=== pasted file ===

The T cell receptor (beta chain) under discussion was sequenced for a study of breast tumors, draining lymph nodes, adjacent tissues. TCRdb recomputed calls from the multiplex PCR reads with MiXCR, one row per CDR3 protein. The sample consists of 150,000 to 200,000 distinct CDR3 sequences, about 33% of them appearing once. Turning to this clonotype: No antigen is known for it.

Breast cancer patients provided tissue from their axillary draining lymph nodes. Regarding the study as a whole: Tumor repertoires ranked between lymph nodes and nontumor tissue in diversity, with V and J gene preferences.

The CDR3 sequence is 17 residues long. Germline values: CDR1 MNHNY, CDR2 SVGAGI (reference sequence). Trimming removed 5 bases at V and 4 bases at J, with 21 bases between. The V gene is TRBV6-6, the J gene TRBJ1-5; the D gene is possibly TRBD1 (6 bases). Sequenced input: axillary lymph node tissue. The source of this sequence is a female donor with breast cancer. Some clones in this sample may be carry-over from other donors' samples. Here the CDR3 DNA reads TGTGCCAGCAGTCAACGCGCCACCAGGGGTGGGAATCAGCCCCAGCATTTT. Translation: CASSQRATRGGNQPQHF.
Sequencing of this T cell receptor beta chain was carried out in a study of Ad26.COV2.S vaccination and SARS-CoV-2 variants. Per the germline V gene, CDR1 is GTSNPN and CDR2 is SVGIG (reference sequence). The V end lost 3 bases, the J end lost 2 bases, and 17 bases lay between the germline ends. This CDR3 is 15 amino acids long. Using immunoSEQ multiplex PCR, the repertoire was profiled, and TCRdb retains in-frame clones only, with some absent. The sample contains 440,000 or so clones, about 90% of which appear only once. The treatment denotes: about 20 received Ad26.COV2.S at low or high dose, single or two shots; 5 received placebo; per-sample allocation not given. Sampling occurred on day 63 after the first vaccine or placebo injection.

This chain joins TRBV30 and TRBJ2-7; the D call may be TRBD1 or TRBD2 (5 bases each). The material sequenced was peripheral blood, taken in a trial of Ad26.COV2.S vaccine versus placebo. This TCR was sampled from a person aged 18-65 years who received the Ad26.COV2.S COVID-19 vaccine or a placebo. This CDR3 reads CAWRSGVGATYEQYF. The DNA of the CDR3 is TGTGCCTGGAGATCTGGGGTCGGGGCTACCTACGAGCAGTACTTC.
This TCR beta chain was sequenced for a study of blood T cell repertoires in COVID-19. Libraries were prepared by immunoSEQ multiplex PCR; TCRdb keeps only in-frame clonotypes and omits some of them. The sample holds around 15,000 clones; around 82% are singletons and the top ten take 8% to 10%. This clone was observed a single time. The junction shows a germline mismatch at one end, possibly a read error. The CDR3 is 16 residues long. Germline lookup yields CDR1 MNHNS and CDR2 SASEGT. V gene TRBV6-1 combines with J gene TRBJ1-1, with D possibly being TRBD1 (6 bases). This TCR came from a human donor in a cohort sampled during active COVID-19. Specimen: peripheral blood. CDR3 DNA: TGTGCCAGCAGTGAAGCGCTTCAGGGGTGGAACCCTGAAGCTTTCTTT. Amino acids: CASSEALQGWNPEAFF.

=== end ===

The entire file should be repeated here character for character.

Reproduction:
The T cell receptor (beta chain) under discussion was sequenced for a study of breast tumors, draining lymph nodes, adjacent tissues. TCRdb recomputed calls from the multiplex PCR reads with MiXCR, one row per CDR3 protein. The sample consists of 150,000 to 200,000 distinct CDR3 sequences, about 33% of them appearing once. Turning to this clonotype: No antigen is known for it.

Breast cancer patients provided tissue from their axillary draining lymph nodes. Regarding the study as a whole: Tumor repertoires ranked between lymph nodes and nontumor tissue in diversity, with V and J gene preferences.

The CDR3 sequence is 17 residues long. Germline values: CDR1 MNHNY, CDR2 SVGAGI (reference sequence). Trimming removed 5 bases at V and 4 bases at J, with 21 bases between. The V gene is TRBV6-6, the J gene TRBJ1-5; the D gene is possibly TRBD1 (6 bases). Sequenced input: axillary lymph node tissue. The source of this sequence is a female donor with breast cancer. Some clones in this sample may be carry-over from other donors' samples. Here the CDR3 DNA reads TGTGCCAGCAGTCAACGCGCCACCAGGGGTGGGAATCAGCCCCAGCATTTT. Translation: CASSQRATRGGNQPQHF.
Sequencing of this T cell receptor beta chain was carried out in a study of Ad26.COV2.S vaccination and SARS-CoV-2 variants. Per the germline V gene, CDR1 is GTSNPN and CDR2 is SVGIG (reference sequence). The V end lost 3 bases, the J end lost 2 bases, and 17 bases lay between the germline ends. This CDR3 is 15 amino acids long. Using immunoSEQ multiplex PCR, the repertoire was profiled, and TCRdb retains in-frame clones only, with some absent. The sample contains 440,000 or so clones, about 90% of which appear only once. The treatment denotes: about 20 received Ad26.COV2.S at low or high dose, single or two shots; 5 received placebo; per-sample allocation not given. Sampling occurred on day 63 after the first vaccine or placebo injection.

This chain joins TRBV30 and TRBJ2-7; the D call may be TRBD1 or TRBD2 (5 bases each). The material sequenced was peripheral blood, taken in a trial of Ad26.COV2.S vaccine versus placebo. This TCR was sampled from a person aged 18-65 years who received the Ad26.COV2.S COVID-19 vaccine or a placebo. This CDR3 reads CAWRSGVGATYEQYF. The DNA of the CDR3 is TGTGCCTGGAGATCTGGGGTCGGGGCTACCTACGAGCAGTACTTC.
This TCR beta chain was sequenced for a study of blood T cell repertoires in COVID-19. Libraries were prepared by immunoSEQ multiplex PCR; TCRdb keeps only in-frame clonotypes and omits some of them. The sample holds around 15,000 clones; around 82% are singletons and the top ten take 8% to 10%. This clone was observed a single time. The junction shows a germline mismatch at one end, possibly a read error. The CDR3 is 16 residues long. Germline lookup yields CDR1 MNHNS and CDR2 SASEGT. V gene TRBV6-1 combines with J gene TRBJ1-1, with D possibly being TRBD1 (6 bases). This TCR came from a human donor in a cohort sampled during active COVID-19. Specimen: peripheral blood. CDR3 DNA: TGTGCCAGCAGTGAAGCGCTTCAGGGGTGGAACCCTGAAGCTTTCTTT. Amino acids: CASSEALQGWNPEAFF.